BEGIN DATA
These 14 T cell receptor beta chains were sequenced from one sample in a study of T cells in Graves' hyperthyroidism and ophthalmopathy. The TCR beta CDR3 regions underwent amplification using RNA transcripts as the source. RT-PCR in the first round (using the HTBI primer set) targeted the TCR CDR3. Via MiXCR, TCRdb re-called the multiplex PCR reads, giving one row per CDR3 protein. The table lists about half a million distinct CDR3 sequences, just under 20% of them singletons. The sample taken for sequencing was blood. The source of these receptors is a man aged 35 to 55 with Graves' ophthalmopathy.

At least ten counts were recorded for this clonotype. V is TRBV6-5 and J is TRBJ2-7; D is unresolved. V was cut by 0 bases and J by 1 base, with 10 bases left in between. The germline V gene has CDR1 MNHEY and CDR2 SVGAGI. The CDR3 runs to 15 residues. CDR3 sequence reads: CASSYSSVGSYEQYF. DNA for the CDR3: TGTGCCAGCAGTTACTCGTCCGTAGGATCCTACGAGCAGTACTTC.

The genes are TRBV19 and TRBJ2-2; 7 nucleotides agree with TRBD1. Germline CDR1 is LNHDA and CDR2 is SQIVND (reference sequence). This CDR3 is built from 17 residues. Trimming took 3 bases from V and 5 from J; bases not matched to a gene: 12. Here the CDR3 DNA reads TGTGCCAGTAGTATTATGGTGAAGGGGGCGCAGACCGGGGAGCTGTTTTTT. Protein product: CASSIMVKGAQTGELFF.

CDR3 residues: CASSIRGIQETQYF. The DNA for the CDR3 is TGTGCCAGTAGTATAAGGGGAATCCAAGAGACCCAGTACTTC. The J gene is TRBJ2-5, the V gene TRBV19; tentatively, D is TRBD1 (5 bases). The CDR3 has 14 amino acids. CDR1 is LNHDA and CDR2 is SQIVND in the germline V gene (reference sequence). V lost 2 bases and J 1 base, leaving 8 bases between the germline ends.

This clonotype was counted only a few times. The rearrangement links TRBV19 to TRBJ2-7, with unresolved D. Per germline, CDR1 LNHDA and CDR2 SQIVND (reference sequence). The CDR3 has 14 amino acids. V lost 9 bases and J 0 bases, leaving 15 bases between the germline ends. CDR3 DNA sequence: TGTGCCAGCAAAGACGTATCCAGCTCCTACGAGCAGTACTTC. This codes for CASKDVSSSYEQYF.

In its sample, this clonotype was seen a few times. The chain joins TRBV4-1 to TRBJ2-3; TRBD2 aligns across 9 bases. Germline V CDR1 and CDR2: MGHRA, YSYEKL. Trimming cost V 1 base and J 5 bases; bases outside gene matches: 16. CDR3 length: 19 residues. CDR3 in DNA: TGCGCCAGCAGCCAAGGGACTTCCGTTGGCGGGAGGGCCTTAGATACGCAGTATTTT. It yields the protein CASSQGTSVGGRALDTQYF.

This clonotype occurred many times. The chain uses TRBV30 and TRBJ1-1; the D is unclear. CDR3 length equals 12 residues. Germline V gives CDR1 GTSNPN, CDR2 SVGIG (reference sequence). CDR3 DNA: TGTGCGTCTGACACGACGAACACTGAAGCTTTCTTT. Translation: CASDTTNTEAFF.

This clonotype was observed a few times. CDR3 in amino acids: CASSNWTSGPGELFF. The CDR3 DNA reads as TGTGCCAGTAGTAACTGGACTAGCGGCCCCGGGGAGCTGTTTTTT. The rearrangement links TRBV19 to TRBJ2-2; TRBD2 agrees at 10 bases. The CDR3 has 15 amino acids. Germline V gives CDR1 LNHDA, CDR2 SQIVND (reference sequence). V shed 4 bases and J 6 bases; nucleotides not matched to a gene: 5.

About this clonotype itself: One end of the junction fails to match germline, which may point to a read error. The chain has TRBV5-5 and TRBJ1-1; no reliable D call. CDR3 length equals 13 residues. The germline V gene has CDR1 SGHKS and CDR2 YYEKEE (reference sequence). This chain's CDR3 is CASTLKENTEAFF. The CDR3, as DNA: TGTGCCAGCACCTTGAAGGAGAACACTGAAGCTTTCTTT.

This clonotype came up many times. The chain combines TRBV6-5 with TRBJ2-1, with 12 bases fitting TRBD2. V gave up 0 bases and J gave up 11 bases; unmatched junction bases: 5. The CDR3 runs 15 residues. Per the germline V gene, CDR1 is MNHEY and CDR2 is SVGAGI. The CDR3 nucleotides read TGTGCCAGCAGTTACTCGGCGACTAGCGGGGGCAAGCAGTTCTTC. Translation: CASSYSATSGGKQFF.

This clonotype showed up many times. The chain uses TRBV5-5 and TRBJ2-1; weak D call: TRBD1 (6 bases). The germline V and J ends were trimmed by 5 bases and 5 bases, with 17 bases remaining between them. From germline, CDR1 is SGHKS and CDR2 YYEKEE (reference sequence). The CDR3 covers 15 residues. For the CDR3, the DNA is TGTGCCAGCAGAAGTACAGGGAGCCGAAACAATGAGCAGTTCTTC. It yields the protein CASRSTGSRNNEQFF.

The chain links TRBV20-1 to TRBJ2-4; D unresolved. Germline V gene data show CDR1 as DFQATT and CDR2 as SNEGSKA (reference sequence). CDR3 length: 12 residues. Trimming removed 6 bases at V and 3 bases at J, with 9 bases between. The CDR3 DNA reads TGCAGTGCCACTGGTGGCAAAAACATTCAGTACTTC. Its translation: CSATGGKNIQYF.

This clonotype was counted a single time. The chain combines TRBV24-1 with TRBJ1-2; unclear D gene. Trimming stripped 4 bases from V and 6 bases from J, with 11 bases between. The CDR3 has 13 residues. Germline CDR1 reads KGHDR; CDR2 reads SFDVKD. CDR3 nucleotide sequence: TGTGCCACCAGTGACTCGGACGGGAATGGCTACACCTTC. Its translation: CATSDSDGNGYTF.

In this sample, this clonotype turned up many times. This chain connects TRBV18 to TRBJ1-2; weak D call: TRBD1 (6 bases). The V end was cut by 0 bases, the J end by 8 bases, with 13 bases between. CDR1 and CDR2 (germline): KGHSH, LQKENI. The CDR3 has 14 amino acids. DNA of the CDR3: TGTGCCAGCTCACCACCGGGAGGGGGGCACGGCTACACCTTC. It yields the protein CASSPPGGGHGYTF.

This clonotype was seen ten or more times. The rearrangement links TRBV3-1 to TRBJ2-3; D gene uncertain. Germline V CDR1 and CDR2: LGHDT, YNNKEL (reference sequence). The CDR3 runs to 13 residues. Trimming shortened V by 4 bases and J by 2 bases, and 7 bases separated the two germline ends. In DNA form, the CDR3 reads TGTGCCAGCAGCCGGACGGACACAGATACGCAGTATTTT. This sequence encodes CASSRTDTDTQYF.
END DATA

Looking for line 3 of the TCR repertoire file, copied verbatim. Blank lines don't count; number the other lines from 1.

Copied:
The genes are TRBV19 and TRBJ2-2; 7 nucleotides agree with TRBD1. Germline CDR1 is LNHDA and CDR2 is SQIVND (reference sequence). This CDR3 is built from 17 residues. Trimming took 3 bases from V and 5 from J; bases not matched to a gene: 12. Here the CDR3 DNA reads TGTGCCAGTAGTATTATGGTGAAGGGGGCGCAGACCGGGGAGCTGTTTTTT. Protein product: CASSIMVKGAQTGELFF.